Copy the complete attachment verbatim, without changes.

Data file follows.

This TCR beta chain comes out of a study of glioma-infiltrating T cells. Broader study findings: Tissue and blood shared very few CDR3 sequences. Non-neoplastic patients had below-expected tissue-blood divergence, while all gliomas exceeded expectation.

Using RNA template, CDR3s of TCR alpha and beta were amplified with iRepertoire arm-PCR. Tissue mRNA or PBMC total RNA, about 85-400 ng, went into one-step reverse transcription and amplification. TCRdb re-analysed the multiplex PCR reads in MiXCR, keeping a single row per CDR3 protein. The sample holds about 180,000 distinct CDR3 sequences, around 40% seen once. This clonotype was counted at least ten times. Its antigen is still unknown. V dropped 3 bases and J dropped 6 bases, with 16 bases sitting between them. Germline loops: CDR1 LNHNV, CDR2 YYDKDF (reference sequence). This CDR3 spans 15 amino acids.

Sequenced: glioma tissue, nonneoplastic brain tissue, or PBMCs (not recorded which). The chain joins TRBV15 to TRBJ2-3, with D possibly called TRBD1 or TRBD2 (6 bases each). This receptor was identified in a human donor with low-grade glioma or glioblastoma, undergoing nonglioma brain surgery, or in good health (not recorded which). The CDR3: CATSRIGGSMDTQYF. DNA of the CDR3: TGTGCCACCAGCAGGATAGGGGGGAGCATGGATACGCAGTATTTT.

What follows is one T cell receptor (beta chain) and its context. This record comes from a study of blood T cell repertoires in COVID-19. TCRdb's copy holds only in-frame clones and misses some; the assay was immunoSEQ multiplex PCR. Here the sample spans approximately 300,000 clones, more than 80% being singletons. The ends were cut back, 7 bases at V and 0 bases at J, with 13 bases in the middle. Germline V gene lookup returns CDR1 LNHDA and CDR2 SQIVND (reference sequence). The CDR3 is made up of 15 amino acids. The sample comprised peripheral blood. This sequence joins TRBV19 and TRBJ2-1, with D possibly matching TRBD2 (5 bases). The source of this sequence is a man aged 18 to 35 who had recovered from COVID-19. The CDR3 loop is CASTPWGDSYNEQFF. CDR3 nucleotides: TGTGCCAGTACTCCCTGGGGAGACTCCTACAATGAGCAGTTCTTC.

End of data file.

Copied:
This TCR beta chain comes out of a study of glioma-infiltrating T cells. Broader study findings: Tissue and blood shared very few CDR3 sequences. Non-neoplastic patients had below-expected tissue-blood divergence, while all gliomas exceeded expectation.

Using RNA template, CDR3s of TCR alpha and beta were amplified with iRepertoire arm-PCR. Tissue mRNA or PBMC total RNA, about 85-400 ng, went into one-step reverse transcription and amplification. TCRdb re-analysed the multiplex PCR reads in MiXCR, keeping a single row per CDR3 protein. The sample holds about 180,000 distinct CDR3 sequences, around 40% seen once. This clonotype was counted at least ten times. Its antigen is still unknown. V dropped 3 bases and J dropped 6 bases, with 16 bases sitting between them. Germline loops: CDR1 LNHNV, CDR2 YYDKDF (reference sequence). This CDR3 spans 15 amino acids.

Sequenced: glioma tissue, nonneoplastic brain tissue, or PBMCs (not recorded which). The chain joins TRBV15 to TRBJ2-3, with D possibly called TRBD1 or TRBD2 (6 bases each). This receptor was identified in a human donor with low-grade glioma or glioblastoma, undergoing nonglioma brain surgery, or in good health (not recorded which). The CDR3: CATSRIGGSMDTQYF. DNA of the CDR3: TGTGCCACCAGCAGGATAGGGGGGAGCATGGATACGCAGTATTTT.

What follows is one T cell receptor (beta chain) and its context. This record comes from a study of blood T cell repertoires in COVID-19. TCRdb's copy holds only in-frame clones and misses some; the assay was immunoSEQ multiplex PCR. Here the sample spans approximately 300,000 clones, more than 80% being singletons. The ends were cut back, 7 bases at V and 0 bases at J, with 13 bases in the middle. Germline V gene lookup returns CDR1 LNHDA and CDR2 SQIVND (reference sequence). The CDR3 is made up of 15 amino acids. The sample comprised peripheral blood. This sequence joins TRBV19 and TRBJ2-1, with D possibly matching TRBD2 (5 bases). The source of this sequence is a man aged 18 to 35 who had recovered from COVID-19. The CDR3 loop is CASTPWGDSYNEQFF. CDR3 nucleotides: TGTGCCAGTACTCCCTGGGGAGACTCCTACAATGAGCAGTTCTTC.